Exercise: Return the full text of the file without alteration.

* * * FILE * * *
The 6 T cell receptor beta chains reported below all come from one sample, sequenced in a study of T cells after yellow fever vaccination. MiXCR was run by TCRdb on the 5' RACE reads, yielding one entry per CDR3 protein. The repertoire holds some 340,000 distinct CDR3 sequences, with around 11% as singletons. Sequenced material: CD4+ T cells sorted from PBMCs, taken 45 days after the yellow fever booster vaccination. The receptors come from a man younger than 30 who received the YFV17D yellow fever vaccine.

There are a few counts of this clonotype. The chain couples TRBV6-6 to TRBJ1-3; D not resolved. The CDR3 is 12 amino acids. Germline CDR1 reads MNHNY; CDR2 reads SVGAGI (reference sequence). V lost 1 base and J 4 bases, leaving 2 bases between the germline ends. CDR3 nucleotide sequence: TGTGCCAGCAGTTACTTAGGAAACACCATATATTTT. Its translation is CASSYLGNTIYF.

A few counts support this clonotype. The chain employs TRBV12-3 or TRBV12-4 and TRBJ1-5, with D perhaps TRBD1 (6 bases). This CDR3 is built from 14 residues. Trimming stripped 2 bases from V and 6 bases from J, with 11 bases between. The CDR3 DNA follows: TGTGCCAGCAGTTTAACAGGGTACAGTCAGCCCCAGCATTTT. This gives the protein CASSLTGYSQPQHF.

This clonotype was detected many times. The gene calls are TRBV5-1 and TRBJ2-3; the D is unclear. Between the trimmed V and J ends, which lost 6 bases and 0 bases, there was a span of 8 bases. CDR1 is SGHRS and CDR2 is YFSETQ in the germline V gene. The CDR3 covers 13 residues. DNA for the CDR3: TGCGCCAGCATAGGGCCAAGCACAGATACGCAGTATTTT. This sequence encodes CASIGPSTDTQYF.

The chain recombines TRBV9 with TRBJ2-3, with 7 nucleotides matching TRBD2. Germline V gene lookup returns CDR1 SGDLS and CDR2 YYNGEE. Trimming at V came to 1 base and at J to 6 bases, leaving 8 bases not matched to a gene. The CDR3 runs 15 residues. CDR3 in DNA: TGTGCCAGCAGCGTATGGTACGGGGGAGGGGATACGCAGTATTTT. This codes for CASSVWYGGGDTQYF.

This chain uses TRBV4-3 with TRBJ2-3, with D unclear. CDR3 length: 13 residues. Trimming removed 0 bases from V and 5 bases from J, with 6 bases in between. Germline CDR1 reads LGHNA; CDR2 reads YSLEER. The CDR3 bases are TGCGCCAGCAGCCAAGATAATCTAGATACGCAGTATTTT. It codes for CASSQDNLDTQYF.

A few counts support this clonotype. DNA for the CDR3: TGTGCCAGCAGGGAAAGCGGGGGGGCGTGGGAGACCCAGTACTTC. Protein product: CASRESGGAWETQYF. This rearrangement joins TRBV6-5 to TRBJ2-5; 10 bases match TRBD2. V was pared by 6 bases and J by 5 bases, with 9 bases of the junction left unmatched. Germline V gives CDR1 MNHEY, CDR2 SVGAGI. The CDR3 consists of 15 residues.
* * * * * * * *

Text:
The 6 T cell receptor beta chains reported below all come from one sample, sequenced in a study of T cells after yellow fever vaccination. MiXCR was run by TCRdb on the 5' RACE reads, yielding one entry per CDR3 protein. The repertoire holds some 340,000 distinct CDR3 sequences, with around 11% as singletons. Sequenced material: CD4+ T cells sorted from PBMCs, taken 45 days after the yellow fever booster vaccination. The receptors come from a man younger than 30 who received the YFV17D yellow fever vaccine.

There are a few counts of this clonotype. The chain couples TRBV6-6 to TRBJ1-3; D not resolved. The CDR3 is 12 amino acids. Germline CDR1 reads MNHNY; CDR2 reads SVGAGI (reference sequence). V lost 1 base and J 4 bases, leaving 2 bases between the germline ends. CDR3 nucleotide sequence: TGTGCCAGCAGTTACTTAGGAAACACCATATATTTT. Its translation is CASSYLGNTIYF.

A few counts support this clonotype. The chain employs TRBV12-3 or TRBV12-4 and TRBJ1-5, with D perhaps TRBD1 (6 bases). This CDR3 is built from 14 residues. Trimming stripped 2 bases from V and 6 bases from J, with 11 bases between. The CDR3 DNA follows: TGTGCCAGCAGTTTAACAGGGTACAGTCAGCCCCAGCATTTT. This gives the protein CASSLTGYSQPQHF.

This clonotype was detected many times. The gene calls are TRBV5-1 and TRBJ2-3; the D is unclear. Between the trimmed V and J ends, which lost 6 bases and 0 bases, there was a span of 8 bases. CDR1 is SGHRS and CDR2 is YFSETQ in the germline V gene. The CDR3 covers 13 residues. DNA for the CDR3: TGCGCCAGCATAGGGCCAAGCACAGATACGCAGTATTTT. This sequence encodes CASIGPSTDTQYF.

The chain recombines TRBV9 with TRBJ2-3, with 7 nucleotides matching TRBD2. Germline V gene lookup returns CDR1 SGDLS and CDR2 YYNGEE. Trimming at V came to 1 base and at J to 6 bases, leaving 8 bases not matched to a gene. The CDR3 runs 15 residues. CDR3 in DNA: TGTGCCAGCAGCGTATGGTACGGGGGAGGGGATACGCAGTATTTT. This codes for CASSVWYGGGDTQYF.

This chain uses TRBV4-3 with TRBJ2-3, with D unclear. CDR3 length: 13 residues. Trimming removed 0 bases from V and 5 bases from J, with 6 bases in between. Germline CDR1 reads LGHNA; CDR2 reads YSLEER. The CDR3 bases are TGCGCCAGCAGCCAAGATAATCTAGATACGCAGTATTTT. It codes for CASSQDNLDTQYF.

A few counts support this clonotype. DNA for the CDR3: TGTGCCAGCAGGGAAAGCGGGGGGGCGTGGGAGACCCAGTACTTC. Protein product: CASRESGGAWETQYF. This rearrangement joins TRBV6-5 to TRBJ2-5; 10 bases match TRBD2. V was pared by 6 bases and J by 5 bases, with 9 bases of the junction left unmatched. Germline V gives CDR1 MNHEY, CDR2 SVGAGI. The CDR3 consists of 15 residues.